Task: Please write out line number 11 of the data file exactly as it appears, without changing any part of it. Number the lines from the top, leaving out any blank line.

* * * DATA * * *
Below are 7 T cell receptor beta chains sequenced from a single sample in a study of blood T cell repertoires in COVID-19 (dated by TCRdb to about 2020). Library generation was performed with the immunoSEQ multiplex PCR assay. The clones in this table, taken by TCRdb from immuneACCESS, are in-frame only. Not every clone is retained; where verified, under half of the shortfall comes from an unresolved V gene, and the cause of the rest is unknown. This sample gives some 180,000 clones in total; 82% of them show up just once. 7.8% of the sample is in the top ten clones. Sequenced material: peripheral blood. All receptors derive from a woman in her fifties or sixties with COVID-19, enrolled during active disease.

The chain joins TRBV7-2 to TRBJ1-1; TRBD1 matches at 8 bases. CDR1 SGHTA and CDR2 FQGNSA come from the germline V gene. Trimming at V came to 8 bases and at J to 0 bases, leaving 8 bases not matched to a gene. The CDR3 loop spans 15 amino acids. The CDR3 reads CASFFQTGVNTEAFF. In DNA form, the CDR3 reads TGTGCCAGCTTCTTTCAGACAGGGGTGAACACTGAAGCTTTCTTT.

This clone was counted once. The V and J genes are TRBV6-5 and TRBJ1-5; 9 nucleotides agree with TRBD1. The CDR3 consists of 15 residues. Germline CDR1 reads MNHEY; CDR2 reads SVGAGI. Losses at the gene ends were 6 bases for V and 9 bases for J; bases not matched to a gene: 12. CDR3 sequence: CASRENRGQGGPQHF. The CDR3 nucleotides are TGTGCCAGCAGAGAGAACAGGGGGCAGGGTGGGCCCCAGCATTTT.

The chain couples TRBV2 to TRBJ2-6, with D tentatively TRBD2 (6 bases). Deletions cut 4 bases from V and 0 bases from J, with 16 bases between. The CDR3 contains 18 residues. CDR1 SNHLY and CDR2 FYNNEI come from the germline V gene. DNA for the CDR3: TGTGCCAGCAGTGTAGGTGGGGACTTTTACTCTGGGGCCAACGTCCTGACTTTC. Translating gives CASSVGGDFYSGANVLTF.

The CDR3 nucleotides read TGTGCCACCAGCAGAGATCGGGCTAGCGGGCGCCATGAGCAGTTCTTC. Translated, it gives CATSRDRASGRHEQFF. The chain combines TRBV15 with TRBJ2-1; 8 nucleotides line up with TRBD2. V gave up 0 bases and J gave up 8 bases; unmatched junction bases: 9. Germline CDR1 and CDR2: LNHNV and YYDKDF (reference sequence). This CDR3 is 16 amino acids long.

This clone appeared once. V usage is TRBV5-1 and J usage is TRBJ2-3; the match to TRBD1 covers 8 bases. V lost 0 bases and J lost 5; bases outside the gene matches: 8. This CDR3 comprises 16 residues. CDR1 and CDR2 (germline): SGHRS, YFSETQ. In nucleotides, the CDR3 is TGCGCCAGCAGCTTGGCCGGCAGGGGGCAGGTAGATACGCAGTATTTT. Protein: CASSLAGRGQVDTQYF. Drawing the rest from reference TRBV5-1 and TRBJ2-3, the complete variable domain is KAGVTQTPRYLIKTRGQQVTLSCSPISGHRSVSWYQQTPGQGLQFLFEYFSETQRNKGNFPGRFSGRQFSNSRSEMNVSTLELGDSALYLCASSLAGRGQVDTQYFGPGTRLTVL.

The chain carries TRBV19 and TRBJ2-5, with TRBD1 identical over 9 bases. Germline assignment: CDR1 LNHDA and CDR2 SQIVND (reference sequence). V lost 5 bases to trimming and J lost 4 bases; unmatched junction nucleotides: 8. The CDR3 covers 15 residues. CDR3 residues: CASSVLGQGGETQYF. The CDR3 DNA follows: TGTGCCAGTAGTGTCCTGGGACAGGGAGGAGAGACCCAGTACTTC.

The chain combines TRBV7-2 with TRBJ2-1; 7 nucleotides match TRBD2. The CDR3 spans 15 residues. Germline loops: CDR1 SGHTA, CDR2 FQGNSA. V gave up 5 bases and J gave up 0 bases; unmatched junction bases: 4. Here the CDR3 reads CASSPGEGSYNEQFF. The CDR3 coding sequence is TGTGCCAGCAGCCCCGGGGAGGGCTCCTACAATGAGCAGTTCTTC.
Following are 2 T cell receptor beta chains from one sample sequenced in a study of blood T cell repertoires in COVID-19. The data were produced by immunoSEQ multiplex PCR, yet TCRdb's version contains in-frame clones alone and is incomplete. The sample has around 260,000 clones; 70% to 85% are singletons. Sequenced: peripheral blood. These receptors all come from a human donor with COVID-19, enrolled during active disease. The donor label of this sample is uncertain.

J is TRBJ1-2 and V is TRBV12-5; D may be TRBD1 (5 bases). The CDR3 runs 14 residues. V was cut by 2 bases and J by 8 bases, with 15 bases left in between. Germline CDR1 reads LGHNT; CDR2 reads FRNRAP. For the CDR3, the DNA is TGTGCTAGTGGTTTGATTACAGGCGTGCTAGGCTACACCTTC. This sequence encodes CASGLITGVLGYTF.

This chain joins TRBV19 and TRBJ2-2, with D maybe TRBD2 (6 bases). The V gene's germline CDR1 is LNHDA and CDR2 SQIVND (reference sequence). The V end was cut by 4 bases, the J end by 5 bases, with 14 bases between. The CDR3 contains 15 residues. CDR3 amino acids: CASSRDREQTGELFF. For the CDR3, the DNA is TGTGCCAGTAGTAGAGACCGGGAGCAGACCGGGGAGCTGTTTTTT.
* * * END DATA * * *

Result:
This chain joins TRBV19 and TRBJ2-2, with D maybe TRBD2 (6 bases). The V gene's germline CDR1 is LNHDA and CDR2 SQIVND (reference sequence). The V end was cut by 4 bases, the J end by 5 bases, with 14 bases between. The CDR3 contains 15 residues. CDR3 amino acids: CASSRDREQTGELFF. For the CDR3, the DNA is TGTGCCAGTAGTAGAGACCGGGAGCAGACCGGGGAGCTGTTTTTT.